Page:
MJB (coffee)

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MJB Coffee

MJB is an American brand of popular coffee in the western United States, western Canada and Japan owned by Massimo Zanetti Beverage USA.[1]


Early MJB Coffee building

After the California Gold Rush, San Francisco became a center of coffee importing and roasting in the western United States, spawning such future industry giants as Folgers Coffee and Hills Brothers Coffee.

In 1881 Max J. Brandenstein (1860-1925)[2] began producing roasted coffee in the San Francisco Bay Area. In 1899 he established a tea, spice and coffee import business in his name that took over his brand with the assistance of brothers Mannie, Charlie, and Eddie. The firm's name was later changed to the MJB Co.[3] to minimise sibling rivalry and disguise their German-Jewish origins.[4]

In her memoir "Coffee, Martinis and San Francisco," published by Presidio Press in 1978, Ruth Bransten McDougall, the granddaughter of the founder, wrote on page 94 that her father Mannie Brandenstein changed his name to Bransten to protect the business against anti-German antipathies during World War I, as well as to please his wife, whose family originated from France.[5]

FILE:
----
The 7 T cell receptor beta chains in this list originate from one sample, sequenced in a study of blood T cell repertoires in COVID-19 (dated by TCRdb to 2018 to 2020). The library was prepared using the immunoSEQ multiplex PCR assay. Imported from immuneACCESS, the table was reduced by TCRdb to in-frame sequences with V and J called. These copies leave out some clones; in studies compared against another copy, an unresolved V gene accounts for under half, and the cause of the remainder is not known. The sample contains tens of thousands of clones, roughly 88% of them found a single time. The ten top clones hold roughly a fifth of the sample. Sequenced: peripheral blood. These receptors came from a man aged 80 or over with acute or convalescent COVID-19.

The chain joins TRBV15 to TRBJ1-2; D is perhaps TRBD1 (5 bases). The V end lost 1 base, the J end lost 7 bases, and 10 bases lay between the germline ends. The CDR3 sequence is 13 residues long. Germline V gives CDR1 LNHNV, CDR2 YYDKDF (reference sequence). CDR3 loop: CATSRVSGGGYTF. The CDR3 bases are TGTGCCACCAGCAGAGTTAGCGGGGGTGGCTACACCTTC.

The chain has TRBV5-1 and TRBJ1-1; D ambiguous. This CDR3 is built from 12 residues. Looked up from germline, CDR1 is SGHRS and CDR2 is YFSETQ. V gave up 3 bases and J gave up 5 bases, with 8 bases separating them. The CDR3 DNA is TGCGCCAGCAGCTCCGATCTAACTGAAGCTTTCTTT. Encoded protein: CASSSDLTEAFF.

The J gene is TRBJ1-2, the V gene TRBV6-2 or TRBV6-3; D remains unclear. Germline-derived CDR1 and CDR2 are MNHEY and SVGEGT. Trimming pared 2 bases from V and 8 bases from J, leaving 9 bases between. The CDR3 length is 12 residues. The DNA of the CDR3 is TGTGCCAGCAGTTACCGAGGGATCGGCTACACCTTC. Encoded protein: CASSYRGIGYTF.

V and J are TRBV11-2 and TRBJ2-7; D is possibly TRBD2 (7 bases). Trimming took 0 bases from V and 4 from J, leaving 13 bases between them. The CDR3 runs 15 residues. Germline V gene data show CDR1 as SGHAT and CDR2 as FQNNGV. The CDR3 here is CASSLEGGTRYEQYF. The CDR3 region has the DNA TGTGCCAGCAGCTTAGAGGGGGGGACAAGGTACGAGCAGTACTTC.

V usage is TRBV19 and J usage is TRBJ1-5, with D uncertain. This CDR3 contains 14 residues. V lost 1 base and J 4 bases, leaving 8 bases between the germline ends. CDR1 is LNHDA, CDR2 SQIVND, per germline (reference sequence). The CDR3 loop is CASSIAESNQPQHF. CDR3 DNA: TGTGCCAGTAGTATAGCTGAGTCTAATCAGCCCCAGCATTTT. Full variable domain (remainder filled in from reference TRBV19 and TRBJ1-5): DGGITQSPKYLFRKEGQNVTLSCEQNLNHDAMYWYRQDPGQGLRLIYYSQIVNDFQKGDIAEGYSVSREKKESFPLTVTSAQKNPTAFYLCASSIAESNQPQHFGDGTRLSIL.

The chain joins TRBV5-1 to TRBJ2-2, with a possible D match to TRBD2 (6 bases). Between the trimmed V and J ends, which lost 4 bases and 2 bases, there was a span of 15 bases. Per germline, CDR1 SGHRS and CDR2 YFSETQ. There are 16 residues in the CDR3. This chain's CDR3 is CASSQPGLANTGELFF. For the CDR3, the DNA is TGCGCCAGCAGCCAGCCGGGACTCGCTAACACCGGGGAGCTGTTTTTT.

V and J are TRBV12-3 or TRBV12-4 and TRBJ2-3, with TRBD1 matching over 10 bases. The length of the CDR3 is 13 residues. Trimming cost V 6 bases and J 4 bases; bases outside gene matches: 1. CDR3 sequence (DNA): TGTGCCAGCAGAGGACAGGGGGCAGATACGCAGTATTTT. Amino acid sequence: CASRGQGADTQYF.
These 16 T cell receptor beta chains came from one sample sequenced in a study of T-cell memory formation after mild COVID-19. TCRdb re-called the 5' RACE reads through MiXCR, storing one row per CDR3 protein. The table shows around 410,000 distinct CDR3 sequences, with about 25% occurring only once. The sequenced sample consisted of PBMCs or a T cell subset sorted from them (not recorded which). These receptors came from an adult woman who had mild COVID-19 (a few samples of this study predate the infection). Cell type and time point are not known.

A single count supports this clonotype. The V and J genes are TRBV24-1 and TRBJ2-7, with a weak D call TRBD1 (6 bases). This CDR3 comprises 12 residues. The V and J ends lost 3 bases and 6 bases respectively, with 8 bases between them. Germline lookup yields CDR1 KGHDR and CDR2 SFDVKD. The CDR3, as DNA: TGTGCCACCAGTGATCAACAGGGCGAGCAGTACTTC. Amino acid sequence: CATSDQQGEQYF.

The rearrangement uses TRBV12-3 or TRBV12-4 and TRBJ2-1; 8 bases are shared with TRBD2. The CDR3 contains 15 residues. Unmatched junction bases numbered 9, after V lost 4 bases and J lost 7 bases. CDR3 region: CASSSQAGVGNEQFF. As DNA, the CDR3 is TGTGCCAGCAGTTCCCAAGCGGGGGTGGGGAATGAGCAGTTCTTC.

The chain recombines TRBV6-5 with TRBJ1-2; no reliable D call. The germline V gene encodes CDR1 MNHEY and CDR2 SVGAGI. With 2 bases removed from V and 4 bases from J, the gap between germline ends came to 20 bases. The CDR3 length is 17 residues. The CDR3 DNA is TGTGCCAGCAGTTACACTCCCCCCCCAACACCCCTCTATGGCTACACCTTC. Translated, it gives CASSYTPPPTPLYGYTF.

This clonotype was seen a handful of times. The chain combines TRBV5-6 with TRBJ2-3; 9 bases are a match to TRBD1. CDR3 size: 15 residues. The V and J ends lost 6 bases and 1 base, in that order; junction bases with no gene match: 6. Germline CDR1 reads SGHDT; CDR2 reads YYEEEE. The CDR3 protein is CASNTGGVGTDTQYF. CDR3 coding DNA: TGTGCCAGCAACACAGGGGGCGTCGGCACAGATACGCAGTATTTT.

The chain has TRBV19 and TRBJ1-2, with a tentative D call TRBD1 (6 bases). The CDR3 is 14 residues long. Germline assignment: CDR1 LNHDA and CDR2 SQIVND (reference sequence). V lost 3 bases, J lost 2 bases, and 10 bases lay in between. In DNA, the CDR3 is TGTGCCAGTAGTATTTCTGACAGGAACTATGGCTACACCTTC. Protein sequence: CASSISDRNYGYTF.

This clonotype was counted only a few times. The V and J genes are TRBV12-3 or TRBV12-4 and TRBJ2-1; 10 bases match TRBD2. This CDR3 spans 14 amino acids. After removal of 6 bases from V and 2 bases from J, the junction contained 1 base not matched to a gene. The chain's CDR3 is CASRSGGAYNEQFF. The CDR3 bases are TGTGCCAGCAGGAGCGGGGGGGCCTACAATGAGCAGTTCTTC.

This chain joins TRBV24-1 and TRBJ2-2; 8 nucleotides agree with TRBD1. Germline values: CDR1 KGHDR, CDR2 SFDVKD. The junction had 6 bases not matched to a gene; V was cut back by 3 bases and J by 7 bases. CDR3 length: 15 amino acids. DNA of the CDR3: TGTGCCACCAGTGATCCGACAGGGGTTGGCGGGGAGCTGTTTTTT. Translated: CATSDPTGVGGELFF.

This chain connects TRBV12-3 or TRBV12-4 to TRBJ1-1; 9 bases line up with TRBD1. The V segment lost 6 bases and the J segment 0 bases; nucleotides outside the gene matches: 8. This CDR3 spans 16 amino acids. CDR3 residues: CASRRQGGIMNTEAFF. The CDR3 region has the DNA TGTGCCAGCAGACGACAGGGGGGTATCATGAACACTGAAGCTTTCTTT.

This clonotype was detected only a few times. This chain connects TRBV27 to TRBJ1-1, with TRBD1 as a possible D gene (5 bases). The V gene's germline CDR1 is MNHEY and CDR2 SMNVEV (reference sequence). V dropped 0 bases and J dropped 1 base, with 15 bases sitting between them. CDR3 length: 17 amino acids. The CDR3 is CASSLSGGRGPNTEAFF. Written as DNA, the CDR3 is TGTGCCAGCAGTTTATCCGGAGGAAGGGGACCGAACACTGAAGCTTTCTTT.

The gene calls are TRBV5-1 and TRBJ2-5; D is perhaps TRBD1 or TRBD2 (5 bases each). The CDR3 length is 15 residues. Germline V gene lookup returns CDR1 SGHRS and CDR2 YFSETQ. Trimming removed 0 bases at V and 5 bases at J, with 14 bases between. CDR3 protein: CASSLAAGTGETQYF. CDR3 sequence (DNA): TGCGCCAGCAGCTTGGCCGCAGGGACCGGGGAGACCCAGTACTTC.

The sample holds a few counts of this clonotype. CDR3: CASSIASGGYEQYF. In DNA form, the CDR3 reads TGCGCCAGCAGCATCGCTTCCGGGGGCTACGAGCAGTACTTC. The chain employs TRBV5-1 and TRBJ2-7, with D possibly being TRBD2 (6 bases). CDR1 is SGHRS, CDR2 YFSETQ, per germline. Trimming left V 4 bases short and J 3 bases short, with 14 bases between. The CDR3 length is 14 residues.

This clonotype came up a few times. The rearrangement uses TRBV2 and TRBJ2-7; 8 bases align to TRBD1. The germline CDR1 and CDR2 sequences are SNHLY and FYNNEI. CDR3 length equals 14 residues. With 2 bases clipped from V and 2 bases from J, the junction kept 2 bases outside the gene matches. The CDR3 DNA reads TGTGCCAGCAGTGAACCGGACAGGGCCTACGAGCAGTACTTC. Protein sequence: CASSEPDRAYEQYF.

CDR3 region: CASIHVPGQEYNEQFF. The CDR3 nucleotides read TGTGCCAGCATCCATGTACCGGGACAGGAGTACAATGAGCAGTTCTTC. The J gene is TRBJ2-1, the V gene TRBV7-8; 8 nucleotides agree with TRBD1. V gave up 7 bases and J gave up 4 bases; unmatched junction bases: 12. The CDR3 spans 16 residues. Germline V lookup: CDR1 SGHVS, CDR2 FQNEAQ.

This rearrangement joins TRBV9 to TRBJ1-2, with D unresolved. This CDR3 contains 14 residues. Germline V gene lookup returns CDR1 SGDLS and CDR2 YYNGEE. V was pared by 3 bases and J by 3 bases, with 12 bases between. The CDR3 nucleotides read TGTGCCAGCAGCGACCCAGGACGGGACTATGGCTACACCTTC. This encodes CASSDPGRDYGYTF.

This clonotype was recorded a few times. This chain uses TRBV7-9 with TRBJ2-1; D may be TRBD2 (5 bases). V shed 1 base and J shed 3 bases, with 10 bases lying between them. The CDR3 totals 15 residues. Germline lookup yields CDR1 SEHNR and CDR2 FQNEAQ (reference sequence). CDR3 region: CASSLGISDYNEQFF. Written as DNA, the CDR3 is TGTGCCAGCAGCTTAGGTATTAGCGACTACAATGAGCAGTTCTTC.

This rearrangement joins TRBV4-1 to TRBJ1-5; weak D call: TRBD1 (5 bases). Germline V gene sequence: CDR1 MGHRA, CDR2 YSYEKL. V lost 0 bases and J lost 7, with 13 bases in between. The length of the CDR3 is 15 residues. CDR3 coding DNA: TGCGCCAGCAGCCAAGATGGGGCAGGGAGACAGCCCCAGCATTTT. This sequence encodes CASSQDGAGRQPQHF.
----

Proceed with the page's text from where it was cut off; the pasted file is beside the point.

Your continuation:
In 1910 Mannie Brandenstein debuted what was to become a well-known advertising campaign: "MJB Coffee Why?", beginning with a promotional fans giveaway at the Johnson-Jeffries[6] boxing match in Reno, Nevada. In time, signs bearing the slogan appeared all over San Francisco.[3][7]

For the Panama-Pacific International Exposition of 1915 MJB created a temporary "ultramodern" coffee house featuring a giant cup and saucer on the roof with the illuminated word "WHY".[8]

MJB was acquired by Nestle in 1985.[9] In 1999 Sara Lee Corp. acquired MJB, Hills Brothers, and Chase & Sanborn from Nestle.[10]

In 2005 MJB, Hills Brothers, Chase & Sanborn, and Chock Full o' Nuts were purchased by Massimo Zanetti Beverage from Sara Lee for US$82.5 million.[11]


  1. ^ "MJB Premium Coffee". Massimo Zanetti Beverage USA. Retrieved 2009-04-03. 
  2. ^ https://www.findagrave.com/memorial/97279267
  3. ^ a b "San Francisco Coffee Roasters". San Francisco City Guides. Retrieved 2009-04-03. 
  4. ^ "How Does Your Coffee Grow?". Exploratorium. Retrieved 2009-04-03. 
  5. ^ Page 94, Coffee, Martinis and San Francisco, by Ruth Bransten McDougall, published by Presidio Press, 1978
  6. ^ Page 55, Coffee, Martinis and San Francisco, by Ruth Bransten McDougall, published by Presidio Press, 1978
  7. ^ [1]
  8. ^ "Today's Extra: The 1915 Pan-Pacific International Expo". San Francisco Chronicle. 2009-01-28. 
  9. ^ Talbot, John (2004). Grounds for Agreement. Rowman & Littlefield. ISBN 0-7425-2629-1. 
  10. ^ Johnson, Greg (1999-12-07). "Nestle USA to Sell Coffee Brands to Sara Lee". Los Angeles Times. 
  11. ^ "Sara Lee to sell U.S. retail coffee business to Segafredo Zanetti". AllBusiness.com. 2005-12-20. 

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